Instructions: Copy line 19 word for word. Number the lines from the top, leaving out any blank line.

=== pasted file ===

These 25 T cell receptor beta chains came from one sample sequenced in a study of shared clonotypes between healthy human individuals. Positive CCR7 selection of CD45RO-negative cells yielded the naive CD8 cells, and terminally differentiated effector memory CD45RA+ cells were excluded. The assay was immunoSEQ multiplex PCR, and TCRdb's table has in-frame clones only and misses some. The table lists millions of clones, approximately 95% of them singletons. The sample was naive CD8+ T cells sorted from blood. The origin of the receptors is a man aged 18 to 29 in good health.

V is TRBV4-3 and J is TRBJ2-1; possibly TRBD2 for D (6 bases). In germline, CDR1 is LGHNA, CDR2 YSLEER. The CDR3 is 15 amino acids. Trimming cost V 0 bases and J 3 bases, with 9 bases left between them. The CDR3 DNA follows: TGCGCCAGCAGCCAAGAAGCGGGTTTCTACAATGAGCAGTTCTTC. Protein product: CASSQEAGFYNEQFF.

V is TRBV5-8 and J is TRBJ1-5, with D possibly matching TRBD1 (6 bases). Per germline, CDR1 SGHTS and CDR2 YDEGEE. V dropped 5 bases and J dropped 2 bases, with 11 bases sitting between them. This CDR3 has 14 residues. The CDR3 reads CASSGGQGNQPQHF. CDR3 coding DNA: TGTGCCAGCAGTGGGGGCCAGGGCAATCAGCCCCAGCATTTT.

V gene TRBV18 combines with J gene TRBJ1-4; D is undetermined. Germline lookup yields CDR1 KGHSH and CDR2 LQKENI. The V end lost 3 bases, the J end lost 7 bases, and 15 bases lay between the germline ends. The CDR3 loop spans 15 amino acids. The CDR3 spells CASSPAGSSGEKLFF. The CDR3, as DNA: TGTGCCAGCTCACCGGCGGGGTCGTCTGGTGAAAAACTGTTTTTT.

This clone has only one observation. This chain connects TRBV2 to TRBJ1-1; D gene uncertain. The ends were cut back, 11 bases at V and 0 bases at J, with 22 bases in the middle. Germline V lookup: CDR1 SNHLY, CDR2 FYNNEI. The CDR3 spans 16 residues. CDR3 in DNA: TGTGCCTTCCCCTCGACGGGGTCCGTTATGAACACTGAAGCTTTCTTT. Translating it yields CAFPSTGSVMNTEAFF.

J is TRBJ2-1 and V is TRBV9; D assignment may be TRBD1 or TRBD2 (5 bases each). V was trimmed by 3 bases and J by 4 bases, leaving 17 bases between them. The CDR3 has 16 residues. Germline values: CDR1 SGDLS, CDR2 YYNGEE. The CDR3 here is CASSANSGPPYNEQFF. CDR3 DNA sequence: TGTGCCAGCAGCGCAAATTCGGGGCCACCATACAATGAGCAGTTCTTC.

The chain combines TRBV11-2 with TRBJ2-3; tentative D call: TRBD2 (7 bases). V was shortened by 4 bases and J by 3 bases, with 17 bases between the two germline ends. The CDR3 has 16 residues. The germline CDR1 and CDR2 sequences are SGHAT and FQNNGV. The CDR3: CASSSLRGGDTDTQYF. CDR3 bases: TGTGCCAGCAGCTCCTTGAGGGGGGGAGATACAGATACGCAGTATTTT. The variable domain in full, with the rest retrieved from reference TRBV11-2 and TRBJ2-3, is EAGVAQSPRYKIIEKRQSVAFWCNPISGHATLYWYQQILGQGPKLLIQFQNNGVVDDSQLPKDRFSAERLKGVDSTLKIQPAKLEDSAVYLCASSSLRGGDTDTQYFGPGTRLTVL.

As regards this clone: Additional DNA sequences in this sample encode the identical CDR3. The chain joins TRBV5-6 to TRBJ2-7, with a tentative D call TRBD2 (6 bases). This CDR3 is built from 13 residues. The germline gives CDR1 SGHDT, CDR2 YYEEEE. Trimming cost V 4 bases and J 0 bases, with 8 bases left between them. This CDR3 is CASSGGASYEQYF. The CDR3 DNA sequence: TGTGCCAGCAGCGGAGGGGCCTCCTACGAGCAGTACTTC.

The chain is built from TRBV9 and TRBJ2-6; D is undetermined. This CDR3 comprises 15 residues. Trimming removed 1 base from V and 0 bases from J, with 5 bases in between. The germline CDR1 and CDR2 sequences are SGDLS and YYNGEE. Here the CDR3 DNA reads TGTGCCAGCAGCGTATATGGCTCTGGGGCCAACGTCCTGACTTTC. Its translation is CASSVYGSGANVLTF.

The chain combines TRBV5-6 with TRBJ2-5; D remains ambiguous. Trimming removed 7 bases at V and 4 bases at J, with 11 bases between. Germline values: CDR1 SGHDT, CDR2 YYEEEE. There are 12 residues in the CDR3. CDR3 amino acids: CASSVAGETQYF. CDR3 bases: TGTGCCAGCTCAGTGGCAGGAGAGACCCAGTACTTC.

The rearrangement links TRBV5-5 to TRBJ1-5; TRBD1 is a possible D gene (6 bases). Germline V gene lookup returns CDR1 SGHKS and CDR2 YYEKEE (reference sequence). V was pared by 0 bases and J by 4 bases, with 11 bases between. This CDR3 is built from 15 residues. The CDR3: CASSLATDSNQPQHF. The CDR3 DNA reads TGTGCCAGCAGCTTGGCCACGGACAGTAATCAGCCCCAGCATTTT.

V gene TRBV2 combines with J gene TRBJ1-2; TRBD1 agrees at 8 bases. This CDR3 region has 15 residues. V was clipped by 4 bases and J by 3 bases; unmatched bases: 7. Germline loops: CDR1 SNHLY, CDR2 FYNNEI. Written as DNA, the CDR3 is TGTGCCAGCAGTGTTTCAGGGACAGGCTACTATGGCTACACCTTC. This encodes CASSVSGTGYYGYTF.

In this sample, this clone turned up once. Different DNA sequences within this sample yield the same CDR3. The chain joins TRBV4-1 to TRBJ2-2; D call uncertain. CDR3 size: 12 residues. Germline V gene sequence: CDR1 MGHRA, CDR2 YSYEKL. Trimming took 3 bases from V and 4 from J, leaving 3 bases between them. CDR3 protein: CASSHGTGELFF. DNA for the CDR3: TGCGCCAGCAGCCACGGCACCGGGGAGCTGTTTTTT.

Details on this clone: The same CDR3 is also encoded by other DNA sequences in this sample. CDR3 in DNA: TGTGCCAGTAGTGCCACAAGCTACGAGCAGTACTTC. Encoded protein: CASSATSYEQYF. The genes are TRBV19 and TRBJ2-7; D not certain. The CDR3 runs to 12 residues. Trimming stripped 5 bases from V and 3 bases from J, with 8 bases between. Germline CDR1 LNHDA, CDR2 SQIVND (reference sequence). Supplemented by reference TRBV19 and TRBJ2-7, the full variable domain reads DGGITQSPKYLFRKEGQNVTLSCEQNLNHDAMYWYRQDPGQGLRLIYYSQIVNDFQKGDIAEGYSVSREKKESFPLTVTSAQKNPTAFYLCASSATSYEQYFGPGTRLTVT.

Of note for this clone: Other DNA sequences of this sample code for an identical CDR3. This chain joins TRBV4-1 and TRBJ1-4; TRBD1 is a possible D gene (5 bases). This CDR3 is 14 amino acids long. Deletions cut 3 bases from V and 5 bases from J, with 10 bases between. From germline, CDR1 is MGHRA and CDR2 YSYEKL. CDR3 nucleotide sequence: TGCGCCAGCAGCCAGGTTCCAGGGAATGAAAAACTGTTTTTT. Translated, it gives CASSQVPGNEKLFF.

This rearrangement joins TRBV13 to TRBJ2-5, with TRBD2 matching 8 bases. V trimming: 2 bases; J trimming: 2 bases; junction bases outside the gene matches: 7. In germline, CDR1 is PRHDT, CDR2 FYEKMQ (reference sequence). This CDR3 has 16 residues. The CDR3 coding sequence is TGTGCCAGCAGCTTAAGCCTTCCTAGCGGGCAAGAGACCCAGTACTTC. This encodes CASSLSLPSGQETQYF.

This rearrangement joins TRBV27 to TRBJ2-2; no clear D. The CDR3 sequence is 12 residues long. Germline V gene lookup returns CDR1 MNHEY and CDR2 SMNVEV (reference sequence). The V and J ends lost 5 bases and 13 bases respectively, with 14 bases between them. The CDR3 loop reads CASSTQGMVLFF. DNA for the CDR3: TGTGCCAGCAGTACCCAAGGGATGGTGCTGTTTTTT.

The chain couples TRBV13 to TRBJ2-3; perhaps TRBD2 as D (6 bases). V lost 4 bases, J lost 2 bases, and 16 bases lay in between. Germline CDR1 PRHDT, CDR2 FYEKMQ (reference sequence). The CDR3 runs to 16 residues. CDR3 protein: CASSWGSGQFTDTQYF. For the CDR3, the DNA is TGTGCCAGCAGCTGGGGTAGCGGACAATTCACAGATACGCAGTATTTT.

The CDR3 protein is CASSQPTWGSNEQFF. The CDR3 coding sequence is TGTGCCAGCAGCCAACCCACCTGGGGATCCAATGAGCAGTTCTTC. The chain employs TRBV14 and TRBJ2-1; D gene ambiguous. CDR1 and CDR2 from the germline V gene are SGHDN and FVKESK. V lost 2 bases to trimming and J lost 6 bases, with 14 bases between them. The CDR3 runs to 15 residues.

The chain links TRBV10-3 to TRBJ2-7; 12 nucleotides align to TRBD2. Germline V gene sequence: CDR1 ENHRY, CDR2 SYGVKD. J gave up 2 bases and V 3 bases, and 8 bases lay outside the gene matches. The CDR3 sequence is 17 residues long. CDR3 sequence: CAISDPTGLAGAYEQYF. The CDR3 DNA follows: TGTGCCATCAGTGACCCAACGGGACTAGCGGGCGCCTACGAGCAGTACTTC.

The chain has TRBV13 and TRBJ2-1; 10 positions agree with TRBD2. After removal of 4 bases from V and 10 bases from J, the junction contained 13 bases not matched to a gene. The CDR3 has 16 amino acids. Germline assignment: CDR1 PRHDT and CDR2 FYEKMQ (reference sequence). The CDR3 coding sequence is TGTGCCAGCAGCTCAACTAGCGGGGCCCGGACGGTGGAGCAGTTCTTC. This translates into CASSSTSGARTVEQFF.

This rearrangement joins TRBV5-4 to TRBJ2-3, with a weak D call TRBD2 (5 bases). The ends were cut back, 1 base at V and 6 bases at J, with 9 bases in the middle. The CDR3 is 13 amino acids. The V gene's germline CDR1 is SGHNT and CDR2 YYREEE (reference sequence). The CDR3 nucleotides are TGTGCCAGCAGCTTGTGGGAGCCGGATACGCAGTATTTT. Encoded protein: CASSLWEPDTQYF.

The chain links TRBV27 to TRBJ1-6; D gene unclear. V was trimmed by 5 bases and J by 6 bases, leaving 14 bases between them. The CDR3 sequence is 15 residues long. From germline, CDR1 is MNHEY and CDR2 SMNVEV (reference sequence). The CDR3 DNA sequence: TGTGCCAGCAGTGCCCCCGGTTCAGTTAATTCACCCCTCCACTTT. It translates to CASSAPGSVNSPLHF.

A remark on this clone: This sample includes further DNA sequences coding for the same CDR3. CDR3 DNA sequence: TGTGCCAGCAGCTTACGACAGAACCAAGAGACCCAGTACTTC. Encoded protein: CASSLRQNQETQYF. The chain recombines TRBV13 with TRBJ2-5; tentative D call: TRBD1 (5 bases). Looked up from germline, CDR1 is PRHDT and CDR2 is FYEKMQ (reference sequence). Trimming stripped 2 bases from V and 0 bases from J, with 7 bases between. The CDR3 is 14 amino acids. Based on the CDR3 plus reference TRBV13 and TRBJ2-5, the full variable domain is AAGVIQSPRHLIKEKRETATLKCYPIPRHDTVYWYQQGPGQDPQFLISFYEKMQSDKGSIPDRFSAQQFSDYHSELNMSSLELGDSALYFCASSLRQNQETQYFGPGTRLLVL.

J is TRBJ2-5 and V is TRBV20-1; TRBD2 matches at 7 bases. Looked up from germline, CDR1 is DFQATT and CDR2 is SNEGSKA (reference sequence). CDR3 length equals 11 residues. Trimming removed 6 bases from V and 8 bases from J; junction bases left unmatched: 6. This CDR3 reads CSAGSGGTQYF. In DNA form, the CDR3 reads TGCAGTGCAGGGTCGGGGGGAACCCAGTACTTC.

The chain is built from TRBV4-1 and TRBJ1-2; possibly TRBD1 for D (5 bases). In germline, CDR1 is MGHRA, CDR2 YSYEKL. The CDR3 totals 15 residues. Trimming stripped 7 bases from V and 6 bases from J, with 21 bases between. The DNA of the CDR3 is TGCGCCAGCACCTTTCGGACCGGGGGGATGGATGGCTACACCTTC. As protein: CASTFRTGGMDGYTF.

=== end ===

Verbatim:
The CDR3 protein is CASSQPTWGSNEQFF. The CDR3 coding sequence is TGTGCCAGCAGCCAACCCACCTGGGGATCCAATGAGCAGTTCTTC. The chain employs TRBV14 and TRBJ2-1; D gene ambiguous. CDR1 and CDR2 from the germline V gene are SGHDN and FVKESK. V lost 2 bases to trimming and J lost 6 bases, with 14 bases between them. The CDR3 runs to 15 residues.